We sometimes talk to customer marketing professionals – especially those working for large companies – who tell us their firms operate multiple customer advisory boards (CABs).
These CABs are often focused around different products, industries, participants, regions or other technologies that (supposedly) justify the need to separate their boards into myriad programs run by various people, units, departments and geographies.
Maybe those programs aren’t actually CABs. They may actually be customer focus groups, user groups, or round tables. Or they could be other short-term (or one-time) programs that may also no longer be in existence—and are not actual CABs by our definition.
Regardless of the name, in merely asking how these programs are going, we are often struck by the uncertainty around CAB programs. Over what a particular company is doing with their CABs, how they are succeeding or how they are communicating their results.
As such, here are some tips for companies, customer marketers and CAB managers who may be running multiple CABs. And how they can improve their overall program effectiveness.
1) Justify your myriad Customer Advisory Board programs.
In today’s era of mergers and acquisitions and company turnover, some CABs may exist simply because another since-acquired company had one. Or a CAB was requested by an executive long ago who may not even still be in her role or at the company. Marketing, product, sales and other executives should get their arms around the CAB programs they have. Find out who is running the CABs, where these report into their organizations, and the board membership (companies and people). Most importantly, clarify the CABs’ status and results so far.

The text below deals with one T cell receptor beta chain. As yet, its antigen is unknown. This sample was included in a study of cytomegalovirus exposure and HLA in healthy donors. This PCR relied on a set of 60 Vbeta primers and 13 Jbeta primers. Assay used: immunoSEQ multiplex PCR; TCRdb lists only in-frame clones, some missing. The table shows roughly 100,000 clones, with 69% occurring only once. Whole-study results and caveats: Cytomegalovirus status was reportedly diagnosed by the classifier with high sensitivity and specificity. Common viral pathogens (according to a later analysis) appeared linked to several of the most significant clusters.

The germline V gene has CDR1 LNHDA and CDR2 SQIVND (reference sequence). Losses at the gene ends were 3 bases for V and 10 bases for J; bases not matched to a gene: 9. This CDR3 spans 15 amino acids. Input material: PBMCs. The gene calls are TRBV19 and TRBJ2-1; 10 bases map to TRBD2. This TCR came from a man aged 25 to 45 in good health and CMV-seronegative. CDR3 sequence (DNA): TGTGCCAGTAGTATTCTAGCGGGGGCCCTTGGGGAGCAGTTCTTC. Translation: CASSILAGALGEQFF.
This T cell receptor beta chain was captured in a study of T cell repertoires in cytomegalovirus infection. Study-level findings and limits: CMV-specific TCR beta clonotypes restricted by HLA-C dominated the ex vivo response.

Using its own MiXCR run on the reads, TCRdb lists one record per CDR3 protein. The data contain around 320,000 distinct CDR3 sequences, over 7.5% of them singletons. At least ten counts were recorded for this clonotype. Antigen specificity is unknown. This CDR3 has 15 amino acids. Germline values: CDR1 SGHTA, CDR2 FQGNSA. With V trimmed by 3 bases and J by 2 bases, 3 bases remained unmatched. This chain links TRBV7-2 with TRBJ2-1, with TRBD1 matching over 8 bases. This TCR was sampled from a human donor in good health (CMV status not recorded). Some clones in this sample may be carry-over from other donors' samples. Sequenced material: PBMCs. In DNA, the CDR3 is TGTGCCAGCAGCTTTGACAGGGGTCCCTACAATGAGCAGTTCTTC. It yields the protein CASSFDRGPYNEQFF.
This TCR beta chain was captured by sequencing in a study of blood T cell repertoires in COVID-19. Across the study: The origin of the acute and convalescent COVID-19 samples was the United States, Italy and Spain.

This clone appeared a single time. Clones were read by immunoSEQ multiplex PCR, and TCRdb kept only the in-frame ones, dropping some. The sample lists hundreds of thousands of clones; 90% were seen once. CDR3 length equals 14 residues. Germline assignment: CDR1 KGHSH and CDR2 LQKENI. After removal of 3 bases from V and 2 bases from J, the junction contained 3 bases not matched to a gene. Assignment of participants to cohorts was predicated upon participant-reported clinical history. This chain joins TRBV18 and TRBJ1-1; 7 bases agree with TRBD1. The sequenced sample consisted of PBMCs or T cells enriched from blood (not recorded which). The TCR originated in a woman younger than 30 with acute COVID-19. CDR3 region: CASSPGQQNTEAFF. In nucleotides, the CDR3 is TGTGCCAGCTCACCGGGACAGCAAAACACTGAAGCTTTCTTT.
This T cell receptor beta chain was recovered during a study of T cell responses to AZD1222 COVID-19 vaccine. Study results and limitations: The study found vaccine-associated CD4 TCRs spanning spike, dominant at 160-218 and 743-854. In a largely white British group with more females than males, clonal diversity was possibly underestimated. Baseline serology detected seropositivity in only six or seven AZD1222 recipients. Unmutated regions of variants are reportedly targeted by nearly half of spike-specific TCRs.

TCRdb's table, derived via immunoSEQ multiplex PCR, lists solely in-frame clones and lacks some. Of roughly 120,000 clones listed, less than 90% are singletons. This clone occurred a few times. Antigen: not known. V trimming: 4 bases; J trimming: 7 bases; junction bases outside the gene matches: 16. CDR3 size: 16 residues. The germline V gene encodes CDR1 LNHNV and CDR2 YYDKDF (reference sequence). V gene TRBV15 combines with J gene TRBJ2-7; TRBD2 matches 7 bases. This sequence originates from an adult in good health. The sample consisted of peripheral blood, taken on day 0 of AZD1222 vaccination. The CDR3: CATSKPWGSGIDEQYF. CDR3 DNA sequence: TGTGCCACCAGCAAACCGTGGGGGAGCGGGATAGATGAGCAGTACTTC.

While some companies have all CABs managed by a single group or person, larger ones may have various units or departments involved. Get them together to at least communicate – there may be synergies that everyone can benefit from. Understand whether any programs are “on hold,” and what’s needed to restart – or eliminate – them.
2) Scrutinize product CABs.
The above is particularly true for CABs formed around your myriad products. You and your company may have very good reasons justifying different CABs for different products. And just as often, we talk to customer marketers who unnecessarily separate – and water down – CAB efficiencies by distinguishing them by product.
Marketers need to remember that while you may view your own products as unique and special, your customers likely use many different products and vendors as part of an overall solution in their operations – which they would be more interested in addressing as a whole. Finally, product CABs tend to be so product specific. Discussions center around feature updates and tactical user changes, which are better saved for your product user groups.
3) Communicate CAB results.
We are often struck by how little some marketers are aware of how their CABs are going or what they are achieving. Well-run CAB programs uncover many insights and suggestions that would benefit many departments. And as such, the CAB’s impact should be shared as broadly across the company as possible.